Impact of stand-alone minimally invasive radiofrequency ablation with left atrial appendectomy on left atrial function assessed by echocardiography
Original Article

Impact of stand-alone minimally invasive radiofrequency ablation with left atrial appendectomy on left atrial function assessed by echocardiography

Yanjuan Zhang1#, Haoliang Sun2#, Mingfang Li1, Ming Luo2, Fang Xu1, Yongfeng Shao2, Di Xu3

1Department of Cardiology, 2Department of Cardiac Surgery, 3Department of Geriatrics, The First Affiliated Hospital of Nanjing Medical University, Nanjing 210029, China #These authors contributed equally to this work.

Correspondence to: Di Xu, MD, PhD. Department of Geriatrics, The First Affiliated Hospital of Nanjing Medical University, Nanjing 210029, China. Email: xudi@jsph.org.cn; Yongfeng Shao, MD, PhD. Department of Cardiac Surgery, The First Affiliated Hospital of Nanjing Medical University, Nanjing 210029, China. Email: shaoyongfeng2010@aliyun.com.

Background: Stand-alone minimally invasive radiofrequency (RF) ablation with left atrial (LA) appendectomy has been an effective surgical intervention for non-paroxysmal atrial fibrillation (AF) (NPAF) in patients with a medical history of thromboembolism for secondary stroke prevention. This study sought to assess the impact of this surgery on LA function.

Methods: A total of 37 NPAF patients with a medical history of stroke or thromboembolism were enrolled in this prospective observational study, all of whom underwent stand-alone minimally RF ablation with LA appendectomy. Echocardiography was used to evaluate LA function preoperatively and 1 week and 3 months postoperatively. All patients were divided into two groups (Group AF and Group SR) according to whether sinus rhythm (SR) was restored after the surgery.

Results: The surgery had no impact on LA function in Group AF. Once NPAF patients were restored to SR, LA minimal volume (LAVmin) decreased immediately compared with pre-operation (22.98±13.76 vs. 17.68±9.52 mL; P<0.05) and consequently LA reservoir function increased, including LAEF (37.69%±12.53% vs. 46.71%±8.53%, P<0.05) and LAEI (66.54%±34.39% vs. 92.15%±31.37%, P<0.05). PA-TDI of Group SR, indicating LA electromechanical coupling, were improved at three months of follow-up because of atrial stunning after the surgery (160.55±26.19 vs. 143.82±20.923 ms, P<0.05). LA contractile function was also improved at three months of follow-up (A-TVI: 2.95±1.16 vs. 5.10±1.85 cm, P<0.05).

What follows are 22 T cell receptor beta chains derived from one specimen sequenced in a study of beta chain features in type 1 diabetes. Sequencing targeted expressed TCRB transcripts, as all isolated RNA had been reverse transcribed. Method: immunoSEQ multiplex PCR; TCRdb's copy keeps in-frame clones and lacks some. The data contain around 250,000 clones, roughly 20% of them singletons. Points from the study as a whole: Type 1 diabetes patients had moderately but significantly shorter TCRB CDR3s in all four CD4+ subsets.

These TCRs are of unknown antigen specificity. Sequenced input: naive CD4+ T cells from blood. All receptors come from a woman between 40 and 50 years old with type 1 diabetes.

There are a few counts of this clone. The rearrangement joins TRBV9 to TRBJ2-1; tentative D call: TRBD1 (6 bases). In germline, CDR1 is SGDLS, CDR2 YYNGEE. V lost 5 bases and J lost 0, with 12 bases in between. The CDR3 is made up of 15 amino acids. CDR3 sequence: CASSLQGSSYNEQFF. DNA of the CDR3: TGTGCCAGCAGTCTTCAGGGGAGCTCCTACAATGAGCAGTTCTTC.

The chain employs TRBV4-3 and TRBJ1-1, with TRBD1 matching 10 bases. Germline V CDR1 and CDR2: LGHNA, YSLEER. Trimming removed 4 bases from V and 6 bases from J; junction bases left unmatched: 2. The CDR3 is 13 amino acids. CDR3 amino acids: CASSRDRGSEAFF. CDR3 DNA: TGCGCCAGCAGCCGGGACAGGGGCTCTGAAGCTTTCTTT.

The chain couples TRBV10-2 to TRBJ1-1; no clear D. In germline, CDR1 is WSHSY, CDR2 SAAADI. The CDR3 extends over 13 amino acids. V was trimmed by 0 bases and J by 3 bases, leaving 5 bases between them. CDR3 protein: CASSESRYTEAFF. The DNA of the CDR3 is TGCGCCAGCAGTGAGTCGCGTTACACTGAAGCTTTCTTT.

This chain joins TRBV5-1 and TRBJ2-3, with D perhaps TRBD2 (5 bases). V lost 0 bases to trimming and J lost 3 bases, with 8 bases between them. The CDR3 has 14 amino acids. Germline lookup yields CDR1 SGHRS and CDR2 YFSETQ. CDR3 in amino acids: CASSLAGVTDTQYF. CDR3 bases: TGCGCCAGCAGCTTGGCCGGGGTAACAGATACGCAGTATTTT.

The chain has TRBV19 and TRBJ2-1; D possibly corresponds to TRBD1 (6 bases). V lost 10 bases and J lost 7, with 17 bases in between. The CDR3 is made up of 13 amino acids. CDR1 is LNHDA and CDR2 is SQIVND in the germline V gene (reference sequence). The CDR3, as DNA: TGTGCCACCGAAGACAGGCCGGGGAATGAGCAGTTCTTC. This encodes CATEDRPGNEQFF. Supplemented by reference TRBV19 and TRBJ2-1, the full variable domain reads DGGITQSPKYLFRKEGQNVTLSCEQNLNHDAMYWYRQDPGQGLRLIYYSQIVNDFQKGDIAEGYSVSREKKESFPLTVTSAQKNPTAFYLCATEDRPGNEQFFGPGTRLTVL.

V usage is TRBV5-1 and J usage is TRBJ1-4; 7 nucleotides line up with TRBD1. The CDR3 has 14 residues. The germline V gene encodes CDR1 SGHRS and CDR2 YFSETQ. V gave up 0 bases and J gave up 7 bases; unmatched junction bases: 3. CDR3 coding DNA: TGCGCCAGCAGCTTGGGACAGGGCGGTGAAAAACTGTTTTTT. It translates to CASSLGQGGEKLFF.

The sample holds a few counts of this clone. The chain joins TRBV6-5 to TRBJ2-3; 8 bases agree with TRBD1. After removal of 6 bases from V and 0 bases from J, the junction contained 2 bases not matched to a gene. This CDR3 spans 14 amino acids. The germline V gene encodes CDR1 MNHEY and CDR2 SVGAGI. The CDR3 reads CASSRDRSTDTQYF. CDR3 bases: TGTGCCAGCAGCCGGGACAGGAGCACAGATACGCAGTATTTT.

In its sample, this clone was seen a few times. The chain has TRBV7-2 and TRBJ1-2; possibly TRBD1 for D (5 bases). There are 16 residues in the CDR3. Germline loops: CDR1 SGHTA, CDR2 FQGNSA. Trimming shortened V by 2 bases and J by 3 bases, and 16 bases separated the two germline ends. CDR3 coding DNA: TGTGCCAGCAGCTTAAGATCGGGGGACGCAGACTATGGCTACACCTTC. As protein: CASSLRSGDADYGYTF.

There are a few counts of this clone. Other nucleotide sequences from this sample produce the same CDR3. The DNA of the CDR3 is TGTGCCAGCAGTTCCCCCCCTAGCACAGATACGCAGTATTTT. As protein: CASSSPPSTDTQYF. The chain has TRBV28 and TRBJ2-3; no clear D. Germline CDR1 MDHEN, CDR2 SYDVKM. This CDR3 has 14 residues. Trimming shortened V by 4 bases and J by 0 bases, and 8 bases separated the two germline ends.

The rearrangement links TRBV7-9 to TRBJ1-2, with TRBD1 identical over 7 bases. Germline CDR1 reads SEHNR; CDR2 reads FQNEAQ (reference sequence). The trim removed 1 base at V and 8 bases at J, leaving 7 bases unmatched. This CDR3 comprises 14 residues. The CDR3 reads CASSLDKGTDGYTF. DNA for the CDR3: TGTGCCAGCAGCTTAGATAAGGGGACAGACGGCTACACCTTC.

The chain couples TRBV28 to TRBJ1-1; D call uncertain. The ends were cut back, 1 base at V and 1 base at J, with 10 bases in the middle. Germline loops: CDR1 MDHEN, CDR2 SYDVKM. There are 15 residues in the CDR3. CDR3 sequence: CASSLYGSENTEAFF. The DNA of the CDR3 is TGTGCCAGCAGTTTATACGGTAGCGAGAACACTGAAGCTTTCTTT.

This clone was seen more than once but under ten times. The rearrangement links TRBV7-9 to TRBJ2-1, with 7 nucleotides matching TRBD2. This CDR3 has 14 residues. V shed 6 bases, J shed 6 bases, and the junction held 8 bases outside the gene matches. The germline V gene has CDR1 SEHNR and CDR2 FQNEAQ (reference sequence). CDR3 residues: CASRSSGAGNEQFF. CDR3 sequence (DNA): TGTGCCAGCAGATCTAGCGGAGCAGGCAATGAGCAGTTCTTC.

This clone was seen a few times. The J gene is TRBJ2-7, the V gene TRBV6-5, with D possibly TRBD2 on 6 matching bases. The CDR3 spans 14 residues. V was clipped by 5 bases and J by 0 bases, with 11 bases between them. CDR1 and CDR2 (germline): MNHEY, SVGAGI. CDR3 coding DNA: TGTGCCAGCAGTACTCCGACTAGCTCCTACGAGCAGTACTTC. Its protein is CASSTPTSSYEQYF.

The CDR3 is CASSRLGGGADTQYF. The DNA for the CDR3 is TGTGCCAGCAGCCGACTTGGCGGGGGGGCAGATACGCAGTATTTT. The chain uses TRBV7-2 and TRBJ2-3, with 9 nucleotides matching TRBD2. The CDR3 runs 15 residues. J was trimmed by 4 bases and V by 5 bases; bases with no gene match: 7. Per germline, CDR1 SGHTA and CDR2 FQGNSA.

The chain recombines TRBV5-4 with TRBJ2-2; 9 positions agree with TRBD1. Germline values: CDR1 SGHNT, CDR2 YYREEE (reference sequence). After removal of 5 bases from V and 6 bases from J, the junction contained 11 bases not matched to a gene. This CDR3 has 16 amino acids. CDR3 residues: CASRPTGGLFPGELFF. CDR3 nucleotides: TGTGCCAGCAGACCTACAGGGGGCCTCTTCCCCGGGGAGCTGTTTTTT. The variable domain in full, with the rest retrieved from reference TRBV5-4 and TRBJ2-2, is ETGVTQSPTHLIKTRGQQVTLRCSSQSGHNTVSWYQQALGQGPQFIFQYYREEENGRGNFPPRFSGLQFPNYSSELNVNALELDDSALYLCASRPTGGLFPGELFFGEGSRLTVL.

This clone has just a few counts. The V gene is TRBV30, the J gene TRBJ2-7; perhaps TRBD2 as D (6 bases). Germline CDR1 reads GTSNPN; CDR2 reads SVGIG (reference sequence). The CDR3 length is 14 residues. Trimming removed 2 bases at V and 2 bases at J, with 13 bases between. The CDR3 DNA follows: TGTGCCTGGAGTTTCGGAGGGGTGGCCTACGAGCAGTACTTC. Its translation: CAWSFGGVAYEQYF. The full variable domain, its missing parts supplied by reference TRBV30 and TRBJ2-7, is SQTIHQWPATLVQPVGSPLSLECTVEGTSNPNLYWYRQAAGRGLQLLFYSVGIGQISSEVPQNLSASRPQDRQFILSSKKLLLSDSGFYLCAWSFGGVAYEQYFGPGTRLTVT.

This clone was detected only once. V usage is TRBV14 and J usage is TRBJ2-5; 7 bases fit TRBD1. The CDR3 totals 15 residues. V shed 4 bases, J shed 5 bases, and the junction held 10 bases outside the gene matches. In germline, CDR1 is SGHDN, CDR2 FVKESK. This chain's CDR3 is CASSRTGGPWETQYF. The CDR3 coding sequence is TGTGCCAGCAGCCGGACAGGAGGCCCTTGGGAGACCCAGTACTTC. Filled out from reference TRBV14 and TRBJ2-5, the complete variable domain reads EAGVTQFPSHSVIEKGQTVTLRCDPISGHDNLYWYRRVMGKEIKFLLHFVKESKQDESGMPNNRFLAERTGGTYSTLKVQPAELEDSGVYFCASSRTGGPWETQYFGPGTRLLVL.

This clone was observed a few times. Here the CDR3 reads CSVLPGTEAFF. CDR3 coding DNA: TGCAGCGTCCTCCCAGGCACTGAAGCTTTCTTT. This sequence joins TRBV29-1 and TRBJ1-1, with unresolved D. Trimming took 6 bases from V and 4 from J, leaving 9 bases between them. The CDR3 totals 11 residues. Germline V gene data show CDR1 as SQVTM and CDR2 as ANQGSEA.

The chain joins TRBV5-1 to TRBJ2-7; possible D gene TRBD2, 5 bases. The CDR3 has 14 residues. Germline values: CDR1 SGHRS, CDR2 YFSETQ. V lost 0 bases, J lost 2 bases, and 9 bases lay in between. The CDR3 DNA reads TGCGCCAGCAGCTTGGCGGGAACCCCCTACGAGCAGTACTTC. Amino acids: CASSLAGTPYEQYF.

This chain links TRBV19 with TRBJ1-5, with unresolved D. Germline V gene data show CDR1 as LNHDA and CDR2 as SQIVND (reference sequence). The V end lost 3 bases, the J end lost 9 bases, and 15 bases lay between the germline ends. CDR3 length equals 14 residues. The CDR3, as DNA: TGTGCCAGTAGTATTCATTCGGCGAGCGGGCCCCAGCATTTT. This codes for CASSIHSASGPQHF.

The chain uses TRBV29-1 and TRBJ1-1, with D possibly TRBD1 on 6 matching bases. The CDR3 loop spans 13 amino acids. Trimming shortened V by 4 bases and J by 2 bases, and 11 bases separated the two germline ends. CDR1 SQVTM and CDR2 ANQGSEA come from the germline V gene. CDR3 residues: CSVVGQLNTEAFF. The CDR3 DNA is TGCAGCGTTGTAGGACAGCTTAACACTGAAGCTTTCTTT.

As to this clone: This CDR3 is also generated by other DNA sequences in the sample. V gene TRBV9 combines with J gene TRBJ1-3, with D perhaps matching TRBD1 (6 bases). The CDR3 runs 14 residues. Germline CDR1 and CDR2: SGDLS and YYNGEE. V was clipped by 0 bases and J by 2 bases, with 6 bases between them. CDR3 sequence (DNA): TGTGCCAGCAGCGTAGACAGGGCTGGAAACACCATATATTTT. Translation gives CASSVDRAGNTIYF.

Conclusions: Stand-alone minimal invasive RF ablation with LA appendectomy had no impact on LA function in AF patients who could not be restored to SR. However, once AF patients were restored to SR after the surgery, LA function could recover better. Meanwhile, thromboembolic events could also be reduced after the surgery.

Keywords: Surgery; non-paroxysmal atrial fibrillation (NPAF); left atrial function; thromboembolism


Submitted Aug 30, 2019. Accepted for publication Feb 18, 2020.

doi: 10.21037/qims.2020.03.01


Introduction

Atrial fibrillation (AF) is a common arrhythmia disease in clinic practice (1). The most serious complication of AF is thromboembolism, which leads to high morbidity and mortality rates in the general population (2). The left atrial (LA) appendage (LAA) is the most common site of thrombosis formation in patients with nonvalvular AF. In patients with AF, anticoagulation drugs are used to prevent the onset of thromboembolism. However, these drugs also increase the risk of bleeding. Thus, it is important to weigh the advantages and disadvantages of anticoagulation drugs. Recently, thoracoscopic LA appendectomy was confirmed to be effective in preventing cardiogenic stroke (3). Radiofrequency (RF) energy applied through bilateral thoracoscopy in a procedure called stand-alone minimally invasive RF ablation was proven to be a useful and safe approach in the treatment of AF with cardiogenic stroke (4). In a 2013 systemic review, per the results from 23 observational studies involving 752 patients who underwent this surgery, the operative mortality rate was 0.4% and the complication rate was 3.2% (5). This surgery included both RF ablation and LAA resection. Some researchers have proposed that the LAA plays an important role in LA function, including in reservoir (6,7), conduit (7), and contractile function (8). Elsewhere, other research supports that LAA resection did not negatively affect the cardiac function (9).